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Data amassed by analytics firm Diaceutics suggests fewer patients are coming into healthcare facilities and missing the chance for diagnosis, molecular testing, and treatment.
While the guidance may lead to more streamlined CDx indications in precision oncology, test developers will still need to generate evidence, perhaps with limited pharma support.
Increasing understanding of complex tumor biology is reshaping clinical trials in the age of precision medicine, though some view these changes with concern.
Diaceutics is projecting that FDA will soon approve more personalized drugs than all-comer drugs, but absent changes in diagnostics strategies many patients won't receive them.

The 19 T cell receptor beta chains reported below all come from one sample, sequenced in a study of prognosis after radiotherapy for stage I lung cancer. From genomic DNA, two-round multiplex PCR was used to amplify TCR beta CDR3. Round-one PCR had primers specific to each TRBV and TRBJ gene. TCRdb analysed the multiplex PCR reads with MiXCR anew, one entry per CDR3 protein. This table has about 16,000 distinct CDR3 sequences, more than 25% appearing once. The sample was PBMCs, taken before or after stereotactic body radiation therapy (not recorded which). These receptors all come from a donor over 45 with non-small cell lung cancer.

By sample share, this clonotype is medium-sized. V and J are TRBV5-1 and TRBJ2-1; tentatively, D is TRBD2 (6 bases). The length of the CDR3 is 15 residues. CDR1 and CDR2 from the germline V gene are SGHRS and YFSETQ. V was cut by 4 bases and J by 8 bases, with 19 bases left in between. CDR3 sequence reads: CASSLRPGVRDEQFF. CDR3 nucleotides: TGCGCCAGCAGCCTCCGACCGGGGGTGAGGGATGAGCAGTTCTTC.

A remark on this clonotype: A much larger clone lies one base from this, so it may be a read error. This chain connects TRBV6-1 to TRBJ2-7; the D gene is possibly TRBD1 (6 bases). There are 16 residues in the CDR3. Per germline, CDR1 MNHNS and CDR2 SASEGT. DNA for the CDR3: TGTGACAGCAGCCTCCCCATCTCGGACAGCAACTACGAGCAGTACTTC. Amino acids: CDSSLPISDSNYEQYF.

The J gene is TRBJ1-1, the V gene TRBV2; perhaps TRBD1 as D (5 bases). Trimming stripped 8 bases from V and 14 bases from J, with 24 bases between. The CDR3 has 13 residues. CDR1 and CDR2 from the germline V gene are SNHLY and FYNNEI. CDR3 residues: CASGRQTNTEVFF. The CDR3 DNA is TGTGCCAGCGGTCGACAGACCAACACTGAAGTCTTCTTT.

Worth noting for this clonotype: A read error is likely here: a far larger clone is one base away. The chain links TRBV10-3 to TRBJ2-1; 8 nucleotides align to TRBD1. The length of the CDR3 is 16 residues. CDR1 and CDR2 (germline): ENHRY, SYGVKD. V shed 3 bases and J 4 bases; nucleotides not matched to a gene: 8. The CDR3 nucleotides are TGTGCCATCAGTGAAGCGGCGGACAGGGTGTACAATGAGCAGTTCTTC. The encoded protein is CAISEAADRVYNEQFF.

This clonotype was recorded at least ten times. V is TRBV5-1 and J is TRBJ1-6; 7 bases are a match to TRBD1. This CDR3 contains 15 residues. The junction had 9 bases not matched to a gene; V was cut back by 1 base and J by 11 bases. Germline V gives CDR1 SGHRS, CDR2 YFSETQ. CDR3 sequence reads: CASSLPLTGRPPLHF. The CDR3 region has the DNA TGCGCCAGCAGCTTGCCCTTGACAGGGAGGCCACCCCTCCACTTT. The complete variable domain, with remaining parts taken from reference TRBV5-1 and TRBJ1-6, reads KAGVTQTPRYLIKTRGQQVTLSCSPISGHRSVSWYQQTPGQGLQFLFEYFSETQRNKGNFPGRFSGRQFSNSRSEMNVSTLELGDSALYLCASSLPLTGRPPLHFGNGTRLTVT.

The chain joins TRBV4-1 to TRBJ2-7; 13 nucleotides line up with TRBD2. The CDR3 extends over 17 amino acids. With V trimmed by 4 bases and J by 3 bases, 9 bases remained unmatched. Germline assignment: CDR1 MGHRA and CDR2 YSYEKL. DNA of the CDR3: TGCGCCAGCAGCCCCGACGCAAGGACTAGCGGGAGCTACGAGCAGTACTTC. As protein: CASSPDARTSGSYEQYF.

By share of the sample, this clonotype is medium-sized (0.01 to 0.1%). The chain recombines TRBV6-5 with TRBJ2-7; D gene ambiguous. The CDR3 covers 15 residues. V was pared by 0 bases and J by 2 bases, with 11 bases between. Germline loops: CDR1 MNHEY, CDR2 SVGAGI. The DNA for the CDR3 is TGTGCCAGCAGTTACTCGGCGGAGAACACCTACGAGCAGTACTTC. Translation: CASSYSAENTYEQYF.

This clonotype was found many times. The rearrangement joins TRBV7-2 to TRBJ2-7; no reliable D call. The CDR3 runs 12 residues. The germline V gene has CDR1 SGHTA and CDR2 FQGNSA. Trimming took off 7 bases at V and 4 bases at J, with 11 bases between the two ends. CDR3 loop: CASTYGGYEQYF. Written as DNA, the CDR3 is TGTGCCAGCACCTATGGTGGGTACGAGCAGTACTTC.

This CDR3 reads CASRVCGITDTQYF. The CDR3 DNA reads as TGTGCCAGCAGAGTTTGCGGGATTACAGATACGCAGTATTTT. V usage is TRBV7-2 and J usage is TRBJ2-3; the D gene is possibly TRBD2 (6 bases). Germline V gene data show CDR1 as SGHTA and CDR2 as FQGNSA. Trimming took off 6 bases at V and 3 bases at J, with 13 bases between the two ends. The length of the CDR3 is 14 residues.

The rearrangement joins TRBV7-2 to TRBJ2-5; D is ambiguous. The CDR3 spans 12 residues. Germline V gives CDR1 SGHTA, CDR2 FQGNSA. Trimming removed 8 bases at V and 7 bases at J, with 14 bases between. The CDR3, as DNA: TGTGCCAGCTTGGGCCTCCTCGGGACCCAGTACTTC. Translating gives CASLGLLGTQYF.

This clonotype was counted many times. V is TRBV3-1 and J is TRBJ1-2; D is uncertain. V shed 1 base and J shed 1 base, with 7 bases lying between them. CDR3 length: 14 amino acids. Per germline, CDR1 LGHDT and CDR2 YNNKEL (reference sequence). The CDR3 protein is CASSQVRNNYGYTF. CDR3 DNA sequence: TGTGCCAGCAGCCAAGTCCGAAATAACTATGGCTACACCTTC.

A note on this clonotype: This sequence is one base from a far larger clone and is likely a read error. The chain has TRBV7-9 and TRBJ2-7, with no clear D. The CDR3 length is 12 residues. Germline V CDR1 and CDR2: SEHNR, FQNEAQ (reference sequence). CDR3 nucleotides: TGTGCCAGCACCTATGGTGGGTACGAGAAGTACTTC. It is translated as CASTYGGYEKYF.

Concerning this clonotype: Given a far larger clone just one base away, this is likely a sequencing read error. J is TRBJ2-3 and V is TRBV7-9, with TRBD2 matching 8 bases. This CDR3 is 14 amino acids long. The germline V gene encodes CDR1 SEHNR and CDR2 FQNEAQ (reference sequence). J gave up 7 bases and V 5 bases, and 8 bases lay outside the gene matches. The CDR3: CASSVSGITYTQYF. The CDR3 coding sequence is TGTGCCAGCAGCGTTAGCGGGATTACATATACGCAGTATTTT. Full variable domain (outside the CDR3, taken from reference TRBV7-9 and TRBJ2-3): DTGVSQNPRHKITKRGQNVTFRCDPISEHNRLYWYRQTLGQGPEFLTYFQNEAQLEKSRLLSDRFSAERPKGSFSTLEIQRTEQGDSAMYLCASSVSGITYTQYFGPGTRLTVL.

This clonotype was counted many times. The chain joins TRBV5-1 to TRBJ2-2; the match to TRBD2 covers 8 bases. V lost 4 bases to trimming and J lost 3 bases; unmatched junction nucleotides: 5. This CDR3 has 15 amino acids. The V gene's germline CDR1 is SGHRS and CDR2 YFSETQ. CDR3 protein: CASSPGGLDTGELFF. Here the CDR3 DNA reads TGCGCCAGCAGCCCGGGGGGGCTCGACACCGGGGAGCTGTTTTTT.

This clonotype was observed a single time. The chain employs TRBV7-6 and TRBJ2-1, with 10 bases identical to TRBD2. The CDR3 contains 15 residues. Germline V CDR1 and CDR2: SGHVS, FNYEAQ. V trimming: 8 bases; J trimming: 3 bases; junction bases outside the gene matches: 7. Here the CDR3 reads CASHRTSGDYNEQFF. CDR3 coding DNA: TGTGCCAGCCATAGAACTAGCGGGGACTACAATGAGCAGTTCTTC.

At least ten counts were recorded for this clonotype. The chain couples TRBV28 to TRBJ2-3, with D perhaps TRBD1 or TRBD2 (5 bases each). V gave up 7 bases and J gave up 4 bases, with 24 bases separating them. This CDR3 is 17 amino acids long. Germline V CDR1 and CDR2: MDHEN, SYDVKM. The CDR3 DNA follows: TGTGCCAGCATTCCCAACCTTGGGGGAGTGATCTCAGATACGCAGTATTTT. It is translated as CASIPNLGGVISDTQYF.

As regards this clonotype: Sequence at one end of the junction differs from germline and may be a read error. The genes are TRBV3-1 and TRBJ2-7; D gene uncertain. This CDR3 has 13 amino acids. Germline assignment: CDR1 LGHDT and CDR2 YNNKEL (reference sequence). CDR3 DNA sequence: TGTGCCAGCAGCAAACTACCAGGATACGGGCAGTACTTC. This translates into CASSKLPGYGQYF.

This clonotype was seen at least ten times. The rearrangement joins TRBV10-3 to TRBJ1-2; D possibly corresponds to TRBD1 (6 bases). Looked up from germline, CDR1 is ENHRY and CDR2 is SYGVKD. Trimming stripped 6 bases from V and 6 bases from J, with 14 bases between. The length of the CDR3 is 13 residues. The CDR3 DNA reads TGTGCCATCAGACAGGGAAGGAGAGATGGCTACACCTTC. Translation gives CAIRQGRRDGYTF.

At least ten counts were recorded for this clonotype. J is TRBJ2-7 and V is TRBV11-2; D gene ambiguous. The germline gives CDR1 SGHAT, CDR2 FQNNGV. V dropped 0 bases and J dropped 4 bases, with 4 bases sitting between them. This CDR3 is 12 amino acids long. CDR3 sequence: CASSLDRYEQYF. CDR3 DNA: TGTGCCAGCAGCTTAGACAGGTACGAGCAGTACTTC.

An IASLC survey showed that molecular testing is not performed in line with expert guidelines, which means only a minority of lung cancer patients are benefitting from precision oncology.
The survey results point to the need for greater education among patients so they can better advocate for themselves.
Stakeholder input on FDA's draft Rx/Dx codevelopment guidance signals that precision medicine is actually developed differently than the agency wants it to be.